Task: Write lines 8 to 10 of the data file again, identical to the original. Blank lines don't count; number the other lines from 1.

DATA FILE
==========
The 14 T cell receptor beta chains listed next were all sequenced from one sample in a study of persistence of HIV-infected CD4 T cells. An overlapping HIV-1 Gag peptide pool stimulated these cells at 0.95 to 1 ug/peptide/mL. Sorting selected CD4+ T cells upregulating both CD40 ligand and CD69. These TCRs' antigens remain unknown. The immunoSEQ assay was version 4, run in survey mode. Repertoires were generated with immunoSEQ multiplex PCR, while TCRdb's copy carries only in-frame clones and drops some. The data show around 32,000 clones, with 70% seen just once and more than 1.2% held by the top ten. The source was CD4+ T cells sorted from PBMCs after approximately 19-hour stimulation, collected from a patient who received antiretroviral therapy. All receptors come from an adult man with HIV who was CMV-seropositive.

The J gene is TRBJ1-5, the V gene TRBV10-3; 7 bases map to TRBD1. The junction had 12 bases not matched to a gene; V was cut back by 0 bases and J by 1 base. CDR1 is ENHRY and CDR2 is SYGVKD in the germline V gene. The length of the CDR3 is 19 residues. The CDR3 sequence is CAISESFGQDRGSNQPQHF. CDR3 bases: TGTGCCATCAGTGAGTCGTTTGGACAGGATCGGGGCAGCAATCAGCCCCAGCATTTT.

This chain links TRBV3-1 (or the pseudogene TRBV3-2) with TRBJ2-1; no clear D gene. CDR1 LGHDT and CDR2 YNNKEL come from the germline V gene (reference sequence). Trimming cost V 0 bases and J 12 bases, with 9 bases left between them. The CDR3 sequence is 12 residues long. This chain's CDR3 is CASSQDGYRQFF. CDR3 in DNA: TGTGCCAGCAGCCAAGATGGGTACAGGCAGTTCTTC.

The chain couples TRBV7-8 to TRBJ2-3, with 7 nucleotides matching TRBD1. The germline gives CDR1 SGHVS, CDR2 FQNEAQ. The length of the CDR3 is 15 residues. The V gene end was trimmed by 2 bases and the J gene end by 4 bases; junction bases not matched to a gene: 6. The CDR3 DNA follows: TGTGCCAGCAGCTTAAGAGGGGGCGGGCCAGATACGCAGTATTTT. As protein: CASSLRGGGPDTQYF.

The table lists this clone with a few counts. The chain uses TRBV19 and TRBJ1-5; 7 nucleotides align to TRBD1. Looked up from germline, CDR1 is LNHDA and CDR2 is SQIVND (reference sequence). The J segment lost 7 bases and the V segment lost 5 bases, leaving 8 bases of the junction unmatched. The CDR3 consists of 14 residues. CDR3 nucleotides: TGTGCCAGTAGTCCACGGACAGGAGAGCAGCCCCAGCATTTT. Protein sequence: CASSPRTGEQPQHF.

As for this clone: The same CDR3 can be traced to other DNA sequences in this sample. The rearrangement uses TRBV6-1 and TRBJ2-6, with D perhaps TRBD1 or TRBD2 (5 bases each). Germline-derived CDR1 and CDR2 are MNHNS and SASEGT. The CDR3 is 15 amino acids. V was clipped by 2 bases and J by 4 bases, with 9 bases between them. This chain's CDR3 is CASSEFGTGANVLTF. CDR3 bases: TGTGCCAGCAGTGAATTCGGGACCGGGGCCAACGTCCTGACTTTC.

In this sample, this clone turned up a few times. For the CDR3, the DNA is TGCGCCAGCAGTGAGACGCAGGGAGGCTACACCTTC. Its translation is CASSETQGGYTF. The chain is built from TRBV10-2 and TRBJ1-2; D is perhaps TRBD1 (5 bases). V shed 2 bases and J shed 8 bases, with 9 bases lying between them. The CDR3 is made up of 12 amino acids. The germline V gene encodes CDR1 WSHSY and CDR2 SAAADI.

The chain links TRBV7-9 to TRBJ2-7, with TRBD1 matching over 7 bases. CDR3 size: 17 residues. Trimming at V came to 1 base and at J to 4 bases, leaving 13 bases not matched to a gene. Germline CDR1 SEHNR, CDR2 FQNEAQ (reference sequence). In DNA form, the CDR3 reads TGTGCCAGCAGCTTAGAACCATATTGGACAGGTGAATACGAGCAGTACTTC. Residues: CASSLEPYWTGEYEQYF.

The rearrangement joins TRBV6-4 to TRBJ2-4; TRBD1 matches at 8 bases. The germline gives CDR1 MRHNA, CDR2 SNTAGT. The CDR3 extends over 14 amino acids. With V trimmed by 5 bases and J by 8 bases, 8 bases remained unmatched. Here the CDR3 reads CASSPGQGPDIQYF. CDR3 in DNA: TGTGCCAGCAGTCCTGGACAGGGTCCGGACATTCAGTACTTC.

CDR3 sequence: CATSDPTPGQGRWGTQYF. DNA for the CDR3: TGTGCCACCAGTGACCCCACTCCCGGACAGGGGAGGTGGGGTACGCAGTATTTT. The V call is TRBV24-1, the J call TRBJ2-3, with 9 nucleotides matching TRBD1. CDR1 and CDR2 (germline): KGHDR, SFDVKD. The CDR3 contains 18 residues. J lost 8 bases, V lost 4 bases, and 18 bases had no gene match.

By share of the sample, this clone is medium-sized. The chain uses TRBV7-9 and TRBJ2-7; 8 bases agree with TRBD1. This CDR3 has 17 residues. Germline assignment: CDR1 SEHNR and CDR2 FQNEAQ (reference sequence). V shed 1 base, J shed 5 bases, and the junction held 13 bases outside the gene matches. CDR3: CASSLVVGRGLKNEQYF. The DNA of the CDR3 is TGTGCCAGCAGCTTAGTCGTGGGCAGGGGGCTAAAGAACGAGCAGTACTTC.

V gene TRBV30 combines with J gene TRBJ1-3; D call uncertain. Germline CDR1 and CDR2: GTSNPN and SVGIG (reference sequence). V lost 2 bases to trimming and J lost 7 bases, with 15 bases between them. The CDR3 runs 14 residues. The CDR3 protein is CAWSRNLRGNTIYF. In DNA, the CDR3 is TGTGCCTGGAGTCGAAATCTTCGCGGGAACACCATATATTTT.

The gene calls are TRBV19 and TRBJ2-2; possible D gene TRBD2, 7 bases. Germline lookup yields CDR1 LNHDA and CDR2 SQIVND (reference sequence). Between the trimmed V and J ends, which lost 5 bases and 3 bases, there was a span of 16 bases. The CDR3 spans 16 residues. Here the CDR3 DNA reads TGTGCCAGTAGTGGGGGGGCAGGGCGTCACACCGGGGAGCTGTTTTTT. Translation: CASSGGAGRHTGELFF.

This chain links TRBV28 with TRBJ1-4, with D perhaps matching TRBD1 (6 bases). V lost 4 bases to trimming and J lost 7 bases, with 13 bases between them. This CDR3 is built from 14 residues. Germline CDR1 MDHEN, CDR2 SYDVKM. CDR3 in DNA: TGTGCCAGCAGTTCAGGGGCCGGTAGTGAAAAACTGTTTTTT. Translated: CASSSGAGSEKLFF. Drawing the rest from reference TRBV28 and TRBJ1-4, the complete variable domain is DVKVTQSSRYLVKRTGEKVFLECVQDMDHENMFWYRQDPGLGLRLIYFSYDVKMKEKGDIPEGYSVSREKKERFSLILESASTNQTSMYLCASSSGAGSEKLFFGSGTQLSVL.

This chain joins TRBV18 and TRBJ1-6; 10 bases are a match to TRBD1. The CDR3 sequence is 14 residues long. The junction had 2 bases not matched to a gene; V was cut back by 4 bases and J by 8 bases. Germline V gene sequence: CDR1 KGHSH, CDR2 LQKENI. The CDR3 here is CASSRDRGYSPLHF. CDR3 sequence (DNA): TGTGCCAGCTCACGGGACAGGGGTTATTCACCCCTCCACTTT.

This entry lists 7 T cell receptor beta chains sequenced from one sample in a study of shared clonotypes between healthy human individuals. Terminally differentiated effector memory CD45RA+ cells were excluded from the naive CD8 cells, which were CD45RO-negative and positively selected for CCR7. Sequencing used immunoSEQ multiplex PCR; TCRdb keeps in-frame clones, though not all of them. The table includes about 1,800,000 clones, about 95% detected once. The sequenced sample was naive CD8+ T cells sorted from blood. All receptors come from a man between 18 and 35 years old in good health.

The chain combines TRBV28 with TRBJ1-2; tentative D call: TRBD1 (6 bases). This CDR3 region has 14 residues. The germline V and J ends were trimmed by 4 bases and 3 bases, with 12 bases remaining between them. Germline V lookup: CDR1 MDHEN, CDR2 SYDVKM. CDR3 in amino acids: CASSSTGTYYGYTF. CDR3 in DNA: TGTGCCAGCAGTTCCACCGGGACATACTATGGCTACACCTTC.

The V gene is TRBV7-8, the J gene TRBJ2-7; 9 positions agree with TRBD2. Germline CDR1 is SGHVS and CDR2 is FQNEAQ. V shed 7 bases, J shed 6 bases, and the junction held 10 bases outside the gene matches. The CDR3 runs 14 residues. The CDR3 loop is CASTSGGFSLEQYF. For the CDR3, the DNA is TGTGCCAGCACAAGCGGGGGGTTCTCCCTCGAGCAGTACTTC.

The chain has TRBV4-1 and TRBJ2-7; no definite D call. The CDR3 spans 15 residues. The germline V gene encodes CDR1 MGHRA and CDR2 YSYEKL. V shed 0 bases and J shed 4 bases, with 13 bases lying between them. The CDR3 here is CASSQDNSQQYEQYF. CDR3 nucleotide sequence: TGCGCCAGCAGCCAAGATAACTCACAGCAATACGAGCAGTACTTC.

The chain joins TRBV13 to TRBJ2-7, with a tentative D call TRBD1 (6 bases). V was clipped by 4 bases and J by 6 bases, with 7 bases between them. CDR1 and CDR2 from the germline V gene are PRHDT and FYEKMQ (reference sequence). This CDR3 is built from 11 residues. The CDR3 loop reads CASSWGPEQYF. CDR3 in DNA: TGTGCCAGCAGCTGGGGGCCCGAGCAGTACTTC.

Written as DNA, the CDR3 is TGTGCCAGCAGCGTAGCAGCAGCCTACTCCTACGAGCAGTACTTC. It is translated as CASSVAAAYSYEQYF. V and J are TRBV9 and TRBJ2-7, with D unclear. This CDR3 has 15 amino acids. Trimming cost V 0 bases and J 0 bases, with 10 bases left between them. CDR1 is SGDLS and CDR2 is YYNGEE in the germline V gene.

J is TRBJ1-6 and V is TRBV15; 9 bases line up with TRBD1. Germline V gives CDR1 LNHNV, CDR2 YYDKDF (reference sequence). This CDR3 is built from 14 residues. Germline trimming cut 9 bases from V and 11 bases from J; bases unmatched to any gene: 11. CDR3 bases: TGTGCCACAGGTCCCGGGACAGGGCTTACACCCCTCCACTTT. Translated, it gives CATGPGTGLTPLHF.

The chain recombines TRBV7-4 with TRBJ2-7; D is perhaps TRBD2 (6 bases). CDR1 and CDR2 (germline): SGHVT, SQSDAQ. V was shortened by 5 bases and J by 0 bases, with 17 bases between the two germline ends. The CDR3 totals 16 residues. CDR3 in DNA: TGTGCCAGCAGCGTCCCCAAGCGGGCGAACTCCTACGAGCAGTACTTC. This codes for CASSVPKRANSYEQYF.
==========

The chain links TRBV7-9 to TRBJ2-7, with TRBD1 matching over 7 bases. CDR3 size: 17 residues. Trimming at V came to 1 base and at J to 4 bases, leaving 13 bases not matched to a gene. Germline CDR1 SEHNR, CDR2 FQNEAQ (reference sequence). In DNA form, the CDR3 reads TGTGCCAGCAGCTTAGAACCATATTGGACAGGTGAATACGAGCAGTACTTC. Residues: CASSLEPYWTGEYEQYF.

The rearrangement joins TRBV6-4 to TRBJ2-4; TRBD1 matches at 8 bases. The germline gives CDR1 MRHNA, CDR2 SNTAGT. The CDR3 extends over 14 amino acids. With V trimmed by 5 bases and J by 8 bases, 8 bases remained unmatched. Here the CDR3 reads CASSPGQGPDIQYF. CDR3 in DNA: TGTGCCAGCAGTCCTGGACAGGGTCCGGACATTCAGTACTTC.

CDR3 sequence: CATSDPTPGQGRWGTQYF. DNA for the CDR3: TGTGCCACCAGTGACCCCACTCCCGGACAGGGGAGGTGGGGTACGCAGTATTTT. The V call is TRBV24-1, the J call TRBJ2-3, with 9 nucleotides matching TRBD1. CDR1 and CDR2 (germline): KGHDR, SFDVKD. The CDR3 contains 18 residues. J lost 8 bases, V lost 4 bases, and 18 bases had no gene match.